Left and Right Last, an all-leather shoe appropriate for the time period 1820-1900.
The Monticello Southern Brogans are available only rough-out. The leather is staked until pliable before cutting out the pieces for the uppers. This is the reason that this shoe doesn't need double socks to protect against blisters, as well as soaking in order to break them in.
Please note that the E width is more like a standard D. Be sure to allow plenty of room if you wear heavy socks. We suggest that you take a half size larger for toe room, as these do not have a modern toe box. The modern toe box did not come into use until after 1864.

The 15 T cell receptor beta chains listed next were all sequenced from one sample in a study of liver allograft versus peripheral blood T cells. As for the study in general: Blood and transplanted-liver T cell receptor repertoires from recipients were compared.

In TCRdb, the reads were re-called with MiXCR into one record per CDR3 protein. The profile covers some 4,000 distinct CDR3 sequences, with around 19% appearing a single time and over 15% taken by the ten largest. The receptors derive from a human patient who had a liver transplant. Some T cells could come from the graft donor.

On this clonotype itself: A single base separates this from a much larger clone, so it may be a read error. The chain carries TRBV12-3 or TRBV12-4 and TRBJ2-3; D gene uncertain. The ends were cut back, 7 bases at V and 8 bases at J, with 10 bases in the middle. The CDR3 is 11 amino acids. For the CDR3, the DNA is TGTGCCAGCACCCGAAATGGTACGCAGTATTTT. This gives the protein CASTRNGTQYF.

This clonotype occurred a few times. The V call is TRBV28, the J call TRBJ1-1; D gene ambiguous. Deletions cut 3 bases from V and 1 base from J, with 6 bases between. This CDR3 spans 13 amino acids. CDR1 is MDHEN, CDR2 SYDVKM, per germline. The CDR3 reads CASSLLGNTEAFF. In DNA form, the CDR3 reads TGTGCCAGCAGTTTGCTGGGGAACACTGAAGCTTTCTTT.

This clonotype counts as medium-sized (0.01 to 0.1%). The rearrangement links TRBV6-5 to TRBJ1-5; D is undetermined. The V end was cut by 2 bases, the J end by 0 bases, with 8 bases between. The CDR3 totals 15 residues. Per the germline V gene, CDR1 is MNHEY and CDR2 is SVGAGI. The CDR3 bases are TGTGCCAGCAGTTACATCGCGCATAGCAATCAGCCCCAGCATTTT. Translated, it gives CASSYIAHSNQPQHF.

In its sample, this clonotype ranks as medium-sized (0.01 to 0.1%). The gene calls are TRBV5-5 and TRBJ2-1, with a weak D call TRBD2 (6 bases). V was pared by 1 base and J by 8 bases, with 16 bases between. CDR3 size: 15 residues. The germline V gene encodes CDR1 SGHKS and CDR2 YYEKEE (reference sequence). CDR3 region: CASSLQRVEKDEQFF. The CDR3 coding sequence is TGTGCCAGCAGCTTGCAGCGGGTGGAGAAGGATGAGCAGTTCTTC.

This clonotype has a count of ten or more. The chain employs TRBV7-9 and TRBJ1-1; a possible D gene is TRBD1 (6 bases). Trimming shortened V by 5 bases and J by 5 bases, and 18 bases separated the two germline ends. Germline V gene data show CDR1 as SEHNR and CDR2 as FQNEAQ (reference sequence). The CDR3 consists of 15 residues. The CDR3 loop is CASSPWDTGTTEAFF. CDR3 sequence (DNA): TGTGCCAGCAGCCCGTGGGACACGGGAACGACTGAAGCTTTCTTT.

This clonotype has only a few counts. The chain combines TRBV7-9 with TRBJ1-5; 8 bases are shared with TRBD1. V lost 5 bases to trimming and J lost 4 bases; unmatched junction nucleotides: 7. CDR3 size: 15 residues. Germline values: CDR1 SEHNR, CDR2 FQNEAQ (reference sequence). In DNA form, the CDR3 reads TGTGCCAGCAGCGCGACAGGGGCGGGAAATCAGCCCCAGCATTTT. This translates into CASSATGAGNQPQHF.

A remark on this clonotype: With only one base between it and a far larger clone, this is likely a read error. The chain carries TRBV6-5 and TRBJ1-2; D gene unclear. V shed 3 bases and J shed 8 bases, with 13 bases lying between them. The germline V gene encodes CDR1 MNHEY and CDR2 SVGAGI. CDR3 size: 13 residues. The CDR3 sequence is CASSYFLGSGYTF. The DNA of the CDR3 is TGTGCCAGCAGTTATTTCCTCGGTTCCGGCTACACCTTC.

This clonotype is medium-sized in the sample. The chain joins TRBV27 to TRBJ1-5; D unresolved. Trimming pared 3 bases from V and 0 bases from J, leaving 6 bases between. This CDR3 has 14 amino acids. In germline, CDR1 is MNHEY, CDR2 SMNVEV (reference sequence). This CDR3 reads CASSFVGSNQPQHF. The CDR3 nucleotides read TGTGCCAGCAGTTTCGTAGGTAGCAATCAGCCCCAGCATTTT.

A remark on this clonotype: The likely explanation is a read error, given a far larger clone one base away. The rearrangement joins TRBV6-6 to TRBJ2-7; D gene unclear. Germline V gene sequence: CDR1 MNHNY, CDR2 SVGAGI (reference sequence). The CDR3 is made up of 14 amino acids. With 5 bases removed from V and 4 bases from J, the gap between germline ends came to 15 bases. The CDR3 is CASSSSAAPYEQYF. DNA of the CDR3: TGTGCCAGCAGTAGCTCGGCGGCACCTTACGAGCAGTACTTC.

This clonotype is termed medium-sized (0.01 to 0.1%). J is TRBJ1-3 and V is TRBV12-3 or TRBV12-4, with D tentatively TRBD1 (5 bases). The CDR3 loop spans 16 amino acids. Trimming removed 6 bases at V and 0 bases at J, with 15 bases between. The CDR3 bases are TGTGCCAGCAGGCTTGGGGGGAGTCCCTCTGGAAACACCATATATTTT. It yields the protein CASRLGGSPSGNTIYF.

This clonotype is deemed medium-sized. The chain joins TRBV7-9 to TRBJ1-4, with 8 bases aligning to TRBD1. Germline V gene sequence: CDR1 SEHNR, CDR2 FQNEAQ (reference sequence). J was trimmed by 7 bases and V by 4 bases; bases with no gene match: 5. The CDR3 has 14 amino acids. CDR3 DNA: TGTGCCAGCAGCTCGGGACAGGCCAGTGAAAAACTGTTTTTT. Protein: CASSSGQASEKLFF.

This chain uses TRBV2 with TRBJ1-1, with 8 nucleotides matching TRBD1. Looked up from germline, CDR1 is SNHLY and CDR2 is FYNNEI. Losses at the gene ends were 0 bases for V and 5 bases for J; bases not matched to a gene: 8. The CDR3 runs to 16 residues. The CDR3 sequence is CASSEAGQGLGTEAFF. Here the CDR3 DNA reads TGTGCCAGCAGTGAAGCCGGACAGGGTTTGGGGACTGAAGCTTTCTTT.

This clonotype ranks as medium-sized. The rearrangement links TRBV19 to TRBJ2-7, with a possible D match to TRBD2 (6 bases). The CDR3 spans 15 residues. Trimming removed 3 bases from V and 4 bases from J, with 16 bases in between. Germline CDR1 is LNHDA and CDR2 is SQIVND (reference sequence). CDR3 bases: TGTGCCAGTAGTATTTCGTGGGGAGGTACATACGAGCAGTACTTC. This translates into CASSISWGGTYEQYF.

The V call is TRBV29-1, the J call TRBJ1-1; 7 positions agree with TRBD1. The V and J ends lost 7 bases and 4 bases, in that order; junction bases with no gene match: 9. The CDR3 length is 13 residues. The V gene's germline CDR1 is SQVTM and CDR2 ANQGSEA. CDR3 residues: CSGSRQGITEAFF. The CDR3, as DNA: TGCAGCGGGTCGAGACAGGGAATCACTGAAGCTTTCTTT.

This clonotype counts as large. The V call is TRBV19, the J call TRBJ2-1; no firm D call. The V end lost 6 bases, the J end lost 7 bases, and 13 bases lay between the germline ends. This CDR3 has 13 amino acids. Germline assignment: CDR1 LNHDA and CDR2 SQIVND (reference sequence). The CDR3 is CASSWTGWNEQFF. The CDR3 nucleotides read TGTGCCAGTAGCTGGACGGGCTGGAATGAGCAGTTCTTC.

This brogan is the prominent style of military footwear for the soldiers of the South during the Civil War. The Monticello Southern Brogan is appropriate as a work shoe from the early 1800's through remainder of the 19th century when the Balmoral boot was gaining popularity. It is built on the same lasts as the Federal Contract Brogan, with five lace holes and a pull tab on the back of the boot. The Monticello is patterned after the shoes shown on a Gettysburg statue of Civil War Confederate soldiers around a mounted Gen. Robert E. Lee. The Monticello or Civil War Southern shoe is the closest thing to a ready-made 1800's work shoe that you will find. Shoes like these were packed 100 pairs to the barrel and shipped from Boston to St Louis and on to Taos; they were sold to the Mississippi river boatmen; and went on to the Western frontier and any seaport that the US traded with. This type of shoe was worn by the Yankee seamen who, in the 1820s, rounded Cape Horn to load cattle hides in the tiny Spanish port of La Reyna de Los Angeles. The hides went back to Boston, where they were made into more shoes.